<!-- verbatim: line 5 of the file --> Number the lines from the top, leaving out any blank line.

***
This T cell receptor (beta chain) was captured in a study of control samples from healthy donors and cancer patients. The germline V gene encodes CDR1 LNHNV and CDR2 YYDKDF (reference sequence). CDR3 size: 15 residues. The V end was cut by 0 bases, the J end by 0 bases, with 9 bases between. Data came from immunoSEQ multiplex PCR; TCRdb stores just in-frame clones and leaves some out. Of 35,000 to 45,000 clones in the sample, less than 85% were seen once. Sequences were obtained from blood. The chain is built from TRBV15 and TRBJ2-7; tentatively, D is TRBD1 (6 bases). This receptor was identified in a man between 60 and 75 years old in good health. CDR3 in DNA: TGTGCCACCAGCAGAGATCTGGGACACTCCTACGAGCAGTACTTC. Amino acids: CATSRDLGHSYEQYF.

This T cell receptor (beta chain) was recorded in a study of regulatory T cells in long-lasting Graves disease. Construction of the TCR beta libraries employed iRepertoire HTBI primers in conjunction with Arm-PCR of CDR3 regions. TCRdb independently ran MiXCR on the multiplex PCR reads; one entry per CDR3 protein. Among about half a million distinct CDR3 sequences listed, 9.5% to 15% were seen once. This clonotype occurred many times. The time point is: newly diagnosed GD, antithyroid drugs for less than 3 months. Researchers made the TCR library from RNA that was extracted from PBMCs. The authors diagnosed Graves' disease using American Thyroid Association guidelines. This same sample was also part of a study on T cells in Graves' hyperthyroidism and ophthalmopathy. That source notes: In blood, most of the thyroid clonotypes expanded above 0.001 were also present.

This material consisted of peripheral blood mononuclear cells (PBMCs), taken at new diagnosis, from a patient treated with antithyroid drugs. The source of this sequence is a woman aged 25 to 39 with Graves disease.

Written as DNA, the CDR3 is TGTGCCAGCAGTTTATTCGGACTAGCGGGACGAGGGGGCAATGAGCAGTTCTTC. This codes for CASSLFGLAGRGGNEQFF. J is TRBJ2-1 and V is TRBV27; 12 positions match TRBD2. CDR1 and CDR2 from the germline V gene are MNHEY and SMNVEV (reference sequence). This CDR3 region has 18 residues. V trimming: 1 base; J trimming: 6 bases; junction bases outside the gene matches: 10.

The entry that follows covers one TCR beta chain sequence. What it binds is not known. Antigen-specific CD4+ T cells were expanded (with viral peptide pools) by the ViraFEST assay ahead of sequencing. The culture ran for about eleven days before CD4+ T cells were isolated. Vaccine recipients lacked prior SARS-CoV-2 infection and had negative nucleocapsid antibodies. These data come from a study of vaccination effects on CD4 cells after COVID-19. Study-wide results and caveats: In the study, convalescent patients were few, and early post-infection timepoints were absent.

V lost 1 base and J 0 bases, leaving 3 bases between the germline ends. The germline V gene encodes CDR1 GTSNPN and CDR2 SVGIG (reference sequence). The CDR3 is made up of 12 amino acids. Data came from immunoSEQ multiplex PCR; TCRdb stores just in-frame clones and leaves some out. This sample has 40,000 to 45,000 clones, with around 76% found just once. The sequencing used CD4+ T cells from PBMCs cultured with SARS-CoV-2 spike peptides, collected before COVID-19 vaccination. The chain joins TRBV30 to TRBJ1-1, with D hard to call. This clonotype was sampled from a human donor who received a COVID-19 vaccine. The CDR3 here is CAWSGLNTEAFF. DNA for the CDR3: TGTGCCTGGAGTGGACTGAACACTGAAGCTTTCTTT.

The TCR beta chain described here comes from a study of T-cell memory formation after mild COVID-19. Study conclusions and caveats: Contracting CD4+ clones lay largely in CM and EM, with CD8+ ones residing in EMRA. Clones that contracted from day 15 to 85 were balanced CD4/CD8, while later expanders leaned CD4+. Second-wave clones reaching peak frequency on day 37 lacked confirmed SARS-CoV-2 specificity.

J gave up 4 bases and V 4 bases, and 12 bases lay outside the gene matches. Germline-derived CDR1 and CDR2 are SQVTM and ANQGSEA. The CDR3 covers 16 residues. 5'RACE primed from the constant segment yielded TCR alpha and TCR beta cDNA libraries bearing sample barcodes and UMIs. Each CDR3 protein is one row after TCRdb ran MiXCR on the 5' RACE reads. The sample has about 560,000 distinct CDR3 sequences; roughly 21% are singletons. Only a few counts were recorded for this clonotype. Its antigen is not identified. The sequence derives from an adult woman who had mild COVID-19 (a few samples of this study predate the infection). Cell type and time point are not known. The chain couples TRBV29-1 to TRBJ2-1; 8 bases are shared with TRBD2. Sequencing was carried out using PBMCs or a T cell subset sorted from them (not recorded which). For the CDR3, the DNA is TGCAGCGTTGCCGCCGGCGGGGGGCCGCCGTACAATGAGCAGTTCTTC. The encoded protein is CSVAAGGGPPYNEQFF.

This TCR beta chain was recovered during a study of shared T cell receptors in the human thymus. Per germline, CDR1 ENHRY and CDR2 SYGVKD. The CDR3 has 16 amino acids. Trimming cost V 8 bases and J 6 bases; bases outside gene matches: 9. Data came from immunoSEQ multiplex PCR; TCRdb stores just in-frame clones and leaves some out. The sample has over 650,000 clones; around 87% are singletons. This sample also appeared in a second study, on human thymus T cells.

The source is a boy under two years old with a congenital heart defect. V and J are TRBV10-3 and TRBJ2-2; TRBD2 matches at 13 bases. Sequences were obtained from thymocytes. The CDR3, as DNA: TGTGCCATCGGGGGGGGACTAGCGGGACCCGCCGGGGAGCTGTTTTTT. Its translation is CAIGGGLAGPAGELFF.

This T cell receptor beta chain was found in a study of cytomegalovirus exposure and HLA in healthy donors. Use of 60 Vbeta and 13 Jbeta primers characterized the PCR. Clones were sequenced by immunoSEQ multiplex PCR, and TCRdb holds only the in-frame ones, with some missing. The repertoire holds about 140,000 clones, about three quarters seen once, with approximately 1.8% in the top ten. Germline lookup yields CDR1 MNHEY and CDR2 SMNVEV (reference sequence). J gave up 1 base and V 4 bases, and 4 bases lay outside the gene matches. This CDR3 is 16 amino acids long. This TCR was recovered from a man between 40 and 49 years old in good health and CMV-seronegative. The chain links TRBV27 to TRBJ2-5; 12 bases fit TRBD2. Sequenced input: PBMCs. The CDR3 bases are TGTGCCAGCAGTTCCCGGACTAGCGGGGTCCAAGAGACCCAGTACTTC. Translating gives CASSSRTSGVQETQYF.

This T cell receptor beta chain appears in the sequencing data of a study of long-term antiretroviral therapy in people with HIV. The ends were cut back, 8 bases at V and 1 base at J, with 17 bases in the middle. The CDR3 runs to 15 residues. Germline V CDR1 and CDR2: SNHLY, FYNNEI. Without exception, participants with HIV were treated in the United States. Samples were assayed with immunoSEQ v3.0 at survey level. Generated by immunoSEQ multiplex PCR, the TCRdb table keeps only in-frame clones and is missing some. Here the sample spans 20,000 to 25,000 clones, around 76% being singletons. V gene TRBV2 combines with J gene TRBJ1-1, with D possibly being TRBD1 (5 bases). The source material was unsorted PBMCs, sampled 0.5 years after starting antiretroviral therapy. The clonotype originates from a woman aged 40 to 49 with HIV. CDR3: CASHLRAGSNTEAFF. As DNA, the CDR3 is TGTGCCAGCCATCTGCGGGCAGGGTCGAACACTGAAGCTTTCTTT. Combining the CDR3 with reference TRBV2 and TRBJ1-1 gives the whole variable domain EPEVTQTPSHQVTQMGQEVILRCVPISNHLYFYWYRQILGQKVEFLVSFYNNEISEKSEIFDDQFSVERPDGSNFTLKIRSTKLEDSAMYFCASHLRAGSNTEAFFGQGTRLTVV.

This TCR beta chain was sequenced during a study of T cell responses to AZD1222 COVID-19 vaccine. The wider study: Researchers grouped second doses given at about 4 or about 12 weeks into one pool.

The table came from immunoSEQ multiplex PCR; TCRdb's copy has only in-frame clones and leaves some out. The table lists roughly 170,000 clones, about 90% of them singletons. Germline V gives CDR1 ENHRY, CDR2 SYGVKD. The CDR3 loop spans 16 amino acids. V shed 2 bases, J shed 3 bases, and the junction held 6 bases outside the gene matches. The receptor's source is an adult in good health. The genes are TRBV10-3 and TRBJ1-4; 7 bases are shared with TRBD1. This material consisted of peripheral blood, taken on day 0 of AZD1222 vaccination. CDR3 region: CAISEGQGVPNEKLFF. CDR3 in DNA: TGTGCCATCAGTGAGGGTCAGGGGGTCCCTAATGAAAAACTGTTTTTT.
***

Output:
The entry that follows covers one TCR beta chain sequence. What it binds is not known. Antigen-specific CD4+ T cells were expanded (with viral peptide pools) by the ViraFEST assay ahead of sequencing. The culture ran for about eleven days before CD4+ T cells were isolated. Vaccine recipients lacked prior SARS-CoV-2 infection and had negative nucleocapsid antibodies. These data come from a study of vaccination effects on CD4 cells after COVID-19. Study-wide results and caveats: In the study, convalescent patients were few, and early post-infection timepoints were absent.